It is unlikely that the plans of politicians in two states will become laws. But they show how far U.S. policy has opened up to cryptocurrencies.
It was suspected that a US state would want to become the next El Salvador by also appointing Bitcoin, including those earned in trading using platforms like bitcoin 360 AI, as legal tender. So to the official means of payment. According to some Republican politicians, this should happen in two states today rather than tomorrow.
In Arizona, for example, Senator Wendy Rogers has presented a bill to make Bitcoin legal tender. The design is impressively clear and simple. It defines what is legal tender in the state of Arizona:
So far, these are 1. any means of payment authorized by the Constitution or Congress, 2. notes issued by the U.S. government, and 3. any banknote recognized as legal tender by a competent court. Rogers’ draft adds a point succinctly: “4. Bitcoin.” That’s it.
Wendy Rogers is one of the most controversial female politicians in the United States. She allegedly has ties to the far-right militia Oath Keppers and has allegedly celebrated QAnon’s conspiracy theory machinery. The New York ADL, an anti-discrimination organization, recently named Rogers the most extreme politician in the U.S., which is likely to be a respectable achievement for Republicans given the openness of U.S. policy to extremes and muddleheads. Rogers then thanked the ADL’s “losers” for the award.
However, it is not very likely that the draft will be adopted. Because the U.S. Constitution does not allow states to create their own legal tender. The extent to which this also prohibits states from making existing means of payment legal is probably a question for constitutional lawyers.
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However, Wendy Rogers is not the only one with such plans. In the next eastern state, Texas, the Republican Don Huffines went public with similar, even more, far-reaching plans. Huffines plans to compete against his party colleague Greg Abbott for the office of governor.
Huffins writes that he has owned Bitcoins for years and is strongly convinced of Bitcoin’s value as an asset and potential as a currency. According to Huffins, Texas should be a leader in shaping Bitcoin policy and adopting cryptocurrencies. “I am committed to making Texas the citadel for Bitcoin and protecting the industry from the federal government.”
Yes, he really said citadel. It is obvious, Huffins continued, that the government is trying to prevent freedom-loving Texans from investing in Bitcoin, “and without a dedicated governor to stand in their way, it will do so.” His far-reaching plans to make Texas the Bitcoin Citadel also include making Bitcoin legal tender.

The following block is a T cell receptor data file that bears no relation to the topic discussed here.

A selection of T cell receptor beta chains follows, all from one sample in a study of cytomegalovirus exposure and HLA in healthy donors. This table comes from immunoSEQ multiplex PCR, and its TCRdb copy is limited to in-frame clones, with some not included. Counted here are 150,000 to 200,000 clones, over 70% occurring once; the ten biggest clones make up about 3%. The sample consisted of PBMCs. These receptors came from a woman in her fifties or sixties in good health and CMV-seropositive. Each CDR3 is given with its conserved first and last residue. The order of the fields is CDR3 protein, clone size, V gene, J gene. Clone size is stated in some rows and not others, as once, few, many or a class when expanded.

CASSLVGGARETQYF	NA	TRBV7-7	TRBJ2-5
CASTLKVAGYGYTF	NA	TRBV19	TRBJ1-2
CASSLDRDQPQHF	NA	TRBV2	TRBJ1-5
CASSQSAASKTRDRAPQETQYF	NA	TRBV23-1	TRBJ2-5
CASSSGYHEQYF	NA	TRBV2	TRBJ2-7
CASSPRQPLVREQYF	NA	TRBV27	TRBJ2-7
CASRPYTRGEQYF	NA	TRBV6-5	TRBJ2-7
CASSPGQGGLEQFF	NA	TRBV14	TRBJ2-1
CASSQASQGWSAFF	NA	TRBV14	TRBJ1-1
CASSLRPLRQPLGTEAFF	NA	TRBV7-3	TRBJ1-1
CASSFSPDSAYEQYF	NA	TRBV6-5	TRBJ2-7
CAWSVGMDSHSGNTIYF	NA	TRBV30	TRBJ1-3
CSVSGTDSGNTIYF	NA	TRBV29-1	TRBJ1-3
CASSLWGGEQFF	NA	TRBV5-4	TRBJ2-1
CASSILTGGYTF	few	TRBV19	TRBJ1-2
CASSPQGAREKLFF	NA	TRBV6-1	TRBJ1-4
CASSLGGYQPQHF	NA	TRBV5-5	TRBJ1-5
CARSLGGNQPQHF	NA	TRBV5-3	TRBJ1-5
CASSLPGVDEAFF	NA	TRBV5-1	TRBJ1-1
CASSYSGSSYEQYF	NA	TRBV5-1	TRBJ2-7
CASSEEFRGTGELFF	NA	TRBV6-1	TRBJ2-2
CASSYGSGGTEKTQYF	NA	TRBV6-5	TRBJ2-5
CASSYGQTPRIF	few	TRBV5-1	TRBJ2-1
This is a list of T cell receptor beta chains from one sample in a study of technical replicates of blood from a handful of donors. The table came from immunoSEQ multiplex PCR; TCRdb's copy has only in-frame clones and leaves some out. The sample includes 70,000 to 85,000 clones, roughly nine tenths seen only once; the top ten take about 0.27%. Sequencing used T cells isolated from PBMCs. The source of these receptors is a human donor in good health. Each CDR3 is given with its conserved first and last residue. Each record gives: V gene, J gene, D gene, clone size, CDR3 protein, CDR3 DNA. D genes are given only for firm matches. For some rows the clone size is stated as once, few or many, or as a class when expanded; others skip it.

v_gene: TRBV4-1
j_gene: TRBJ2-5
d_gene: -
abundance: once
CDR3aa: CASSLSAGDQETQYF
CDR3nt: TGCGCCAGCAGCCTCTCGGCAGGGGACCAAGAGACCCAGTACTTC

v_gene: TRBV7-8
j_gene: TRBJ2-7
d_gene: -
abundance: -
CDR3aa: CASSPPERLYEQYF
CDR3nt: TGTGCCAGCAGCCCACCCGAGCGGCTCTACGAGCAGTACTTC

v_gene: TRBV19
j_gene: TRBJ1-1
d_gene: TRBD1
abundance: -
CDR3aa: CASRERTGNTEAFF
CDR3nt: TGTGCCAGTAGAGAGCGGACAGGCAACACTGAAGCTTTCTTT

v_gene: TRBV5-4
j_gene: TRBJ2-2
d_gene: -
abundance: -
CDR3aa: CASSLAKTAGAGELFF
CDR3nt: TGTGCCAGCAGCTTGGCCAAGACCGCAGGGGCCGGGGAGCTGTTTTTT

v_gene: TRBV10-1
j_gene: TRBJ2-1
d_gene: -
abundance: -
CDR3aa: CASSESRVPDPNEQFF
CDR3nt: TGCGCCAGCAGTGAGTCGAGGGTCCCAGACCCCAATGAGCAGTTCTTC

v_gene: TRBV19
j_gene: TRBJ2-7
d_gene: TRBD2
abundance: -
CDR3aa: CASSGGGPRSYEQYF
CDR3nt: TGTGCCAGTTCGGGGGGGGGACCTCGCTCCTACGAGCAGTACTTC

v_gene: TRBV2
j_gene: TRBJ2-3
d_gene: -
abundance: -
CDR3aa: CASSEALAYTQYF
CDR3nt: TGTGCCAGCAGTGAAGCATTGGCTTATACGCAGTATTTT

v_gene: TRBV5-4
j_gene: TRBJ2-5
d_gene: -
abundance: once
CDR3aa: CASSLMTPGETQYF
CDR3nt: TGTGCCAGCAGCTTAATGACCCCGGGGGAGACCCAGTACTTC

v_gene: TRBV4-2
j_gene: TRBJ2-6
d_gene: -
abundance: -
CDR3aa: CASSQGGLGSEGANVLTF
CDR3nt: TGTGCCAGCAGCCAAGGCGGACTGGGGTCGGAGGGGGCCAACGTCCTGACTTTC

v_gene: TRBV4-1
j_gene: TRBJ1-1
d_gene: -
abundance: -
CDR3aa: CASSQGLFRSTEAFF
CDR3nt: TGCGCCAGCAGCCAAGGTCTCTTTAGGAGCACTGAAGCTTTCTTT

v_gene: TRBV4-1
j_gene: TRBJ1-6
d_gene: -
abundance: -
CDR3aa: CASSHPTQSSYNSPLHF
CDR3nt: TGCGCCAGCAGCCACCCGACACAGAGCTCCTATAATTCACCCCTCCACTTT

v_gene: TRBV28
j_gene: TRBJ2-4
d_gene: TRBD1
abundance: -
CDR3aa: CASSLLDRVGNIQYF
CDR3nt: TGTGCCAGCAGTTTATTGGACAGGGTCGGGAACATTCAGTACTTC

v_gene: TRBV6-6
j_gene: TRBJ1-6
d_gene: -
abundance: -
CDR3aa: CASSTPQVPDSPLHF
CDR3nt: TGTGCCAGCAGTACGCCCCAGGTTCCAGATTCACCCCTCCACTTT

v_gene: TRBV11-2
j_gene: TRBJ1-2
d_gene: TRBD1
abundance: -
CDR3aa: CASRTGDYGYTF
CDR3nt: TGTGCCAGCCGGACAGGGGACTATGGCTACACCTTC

However, the enthusiasm for Bitcoin is not a very strong unique selling point for Huffins. Texas’ incumbent governor, Republican Greg Abbott, also welcomes the crypto industry with open arms.
Texas has become a mining hotspot under him in recent years. One of the reasons for this is Abbott’s open policy. The laws and regulations enacted under him make it easy for companies to hold cryptocurrencies and also use them as collateral for loans.
Since the miners have fled China, Texas has become more and more established as a mining superpower. This also has consequences for the power supply. Abbott reportedly negotiated directly with the industry and asked miners to help survive the winter without a power outage by shutting down their machines during periods of congestion. Experience from countries such as Iran or Kazakhstan shows that such cooperation may be necessary to prevent excessive mining from bringing power grids to the brink of collapse.
This close cooperation between the government and miners, for example through the Texas Blockchain Council, also opens up the government to unusual approaches. According to the Council, Abbott sees the benefits of the “healthy dynamics” of mining, which brings in taxpayers’ money, creates jobs, and also strengthens the power grid. This thesis was discussed in detail in a research paper by Square: Mining creates a constant, easily switchable demand for electricity and thus creates incentives to expand the power grid and renewable energy capacities.
This perspective on mining seems to be slowly reaching politics as well. At least in Texas.